clock menu more-arrow no yes mobile

Filed under:

Partying on the Web Like It's 1999, Anita Sarkeesian Speaks Out and More #Mustreads

Taking stock of the "Web 1.0 Revival," Anita Sarkeesian's powerful op-ed and more.

InSapphoWeTrust via Flickr

Good morning!

The Internet, like most things in life, can be overwhelming and difficult. Re/code is here with some great content to ease your burden:

  1. In 2014, the new cool thing is to use the Internet the same way you would if it were the late ’90s. Whether it’s posting GIFs, using bare-bones social networks like Ello or hanging out in a closed Facebook Room, a lot of what’s in vogue on the Internet of today is either rehashing or inspired by stuff that already happened. For more on why nostalgia is the new black, read Kyle Chayka’s feature on the “Web 1.0 Revival” in Gizmodo.
  2. If Gamergate has taught us anything, it is that its core constituency of angry white men will not go gentle into that good night. But neither will its critics, including Anita Sarkeesian, a feminist video game critic who’s at the center of the Gamergate shitstorm. Her op-ed in the New York Times is fierce and insightful, discussing both her own history as a video game lover and why the death of the “gamer” is a good thing.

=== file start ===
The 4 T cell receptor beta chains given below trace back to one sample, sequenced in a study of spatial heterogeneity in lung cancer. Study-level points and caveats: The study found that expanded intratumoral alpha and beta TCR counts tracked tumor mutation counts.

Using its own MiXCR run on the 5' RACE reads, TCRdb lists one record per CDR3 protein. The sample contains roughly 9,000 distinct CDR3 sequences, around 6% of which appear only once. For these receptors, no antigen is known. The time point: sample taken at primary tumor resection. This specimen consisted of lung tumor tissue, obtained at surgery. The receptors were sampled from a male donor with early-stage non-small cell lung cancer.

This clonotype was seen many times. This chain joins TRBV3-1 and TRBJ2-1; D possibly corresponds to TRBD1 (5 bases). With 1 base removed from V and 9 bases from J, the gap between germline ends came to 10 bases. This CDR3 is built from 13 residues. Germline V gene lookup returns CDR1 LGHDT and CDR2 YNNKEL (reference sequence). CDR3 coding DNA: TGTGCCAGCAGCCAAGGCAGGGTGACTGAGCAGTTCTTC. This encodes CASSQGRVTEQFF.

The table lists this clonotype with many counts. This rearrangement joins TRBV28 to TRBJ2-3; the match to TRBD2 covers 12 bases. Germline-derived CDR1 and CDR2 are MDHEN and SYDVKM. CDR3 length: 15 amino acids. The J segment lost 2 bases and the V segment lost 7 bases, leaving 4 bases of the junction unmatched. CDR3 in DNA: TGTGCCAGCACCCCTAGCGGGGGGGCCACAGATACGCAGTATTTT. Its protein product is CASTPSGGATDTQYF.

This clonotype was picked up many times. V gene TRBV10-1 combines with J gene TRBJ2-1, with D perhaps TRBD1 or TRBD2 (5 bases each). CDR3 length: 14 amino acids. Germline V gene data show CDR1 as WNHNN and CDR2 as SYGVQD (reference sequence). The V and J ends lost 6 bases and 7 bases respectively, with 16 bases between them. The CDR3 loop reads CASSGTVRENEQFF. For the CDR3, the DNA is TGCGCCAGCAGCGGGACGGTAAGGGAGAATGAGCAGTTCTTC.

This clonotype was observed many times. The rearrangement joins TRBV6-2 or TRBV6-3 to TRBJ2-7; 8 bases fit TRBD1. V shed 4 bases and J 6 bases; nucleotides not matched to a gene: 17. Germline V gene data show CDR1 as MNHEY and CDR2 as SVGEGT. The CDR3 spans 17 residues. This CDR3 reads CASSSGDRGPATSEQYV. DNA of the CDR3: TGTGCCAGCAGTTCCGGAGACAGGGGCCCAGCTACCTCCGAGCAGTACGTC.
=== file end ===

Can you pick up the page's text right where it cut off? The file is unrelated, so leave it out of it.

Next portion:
3. This is a rap music video composed entirely of stock footage of generic corporate offices. The song it uses is “She a Go” by DJ Rashad. It will make you laugh very hard. Digg has the clip.
  4. The University of Pennsylvania’s Kenneth Goldsmith (a professor who, friends tell me, is known for gimmicky classes and an obnoxious “hip dad” vibe) is teaching a course next semester where students will waste time on the Internet. That’s the whole class. Checking Facebook and refreshing Gawker. Read more about it at Motherboard.
  5. There’s a lot of chatter about how Uber treats its drivers, but not a ton of testimonials from the drivers themselves. This anonymous account from one such driver, in LA Weekly, makes a persuasive case that Uber’s rapid success may not last if drivers lose faith that the company will look out for the people who make it run.

If you see any stories you’d like to send our way (or have any questions/comments about stories we’ve recommended), feel free to shoot an email to

This article originally appeared on

Sign up for the newsletter Sign up for Vox Recommends

Get curated picks of the best Vox journalism to read, watch, and listen to every week, from our editors.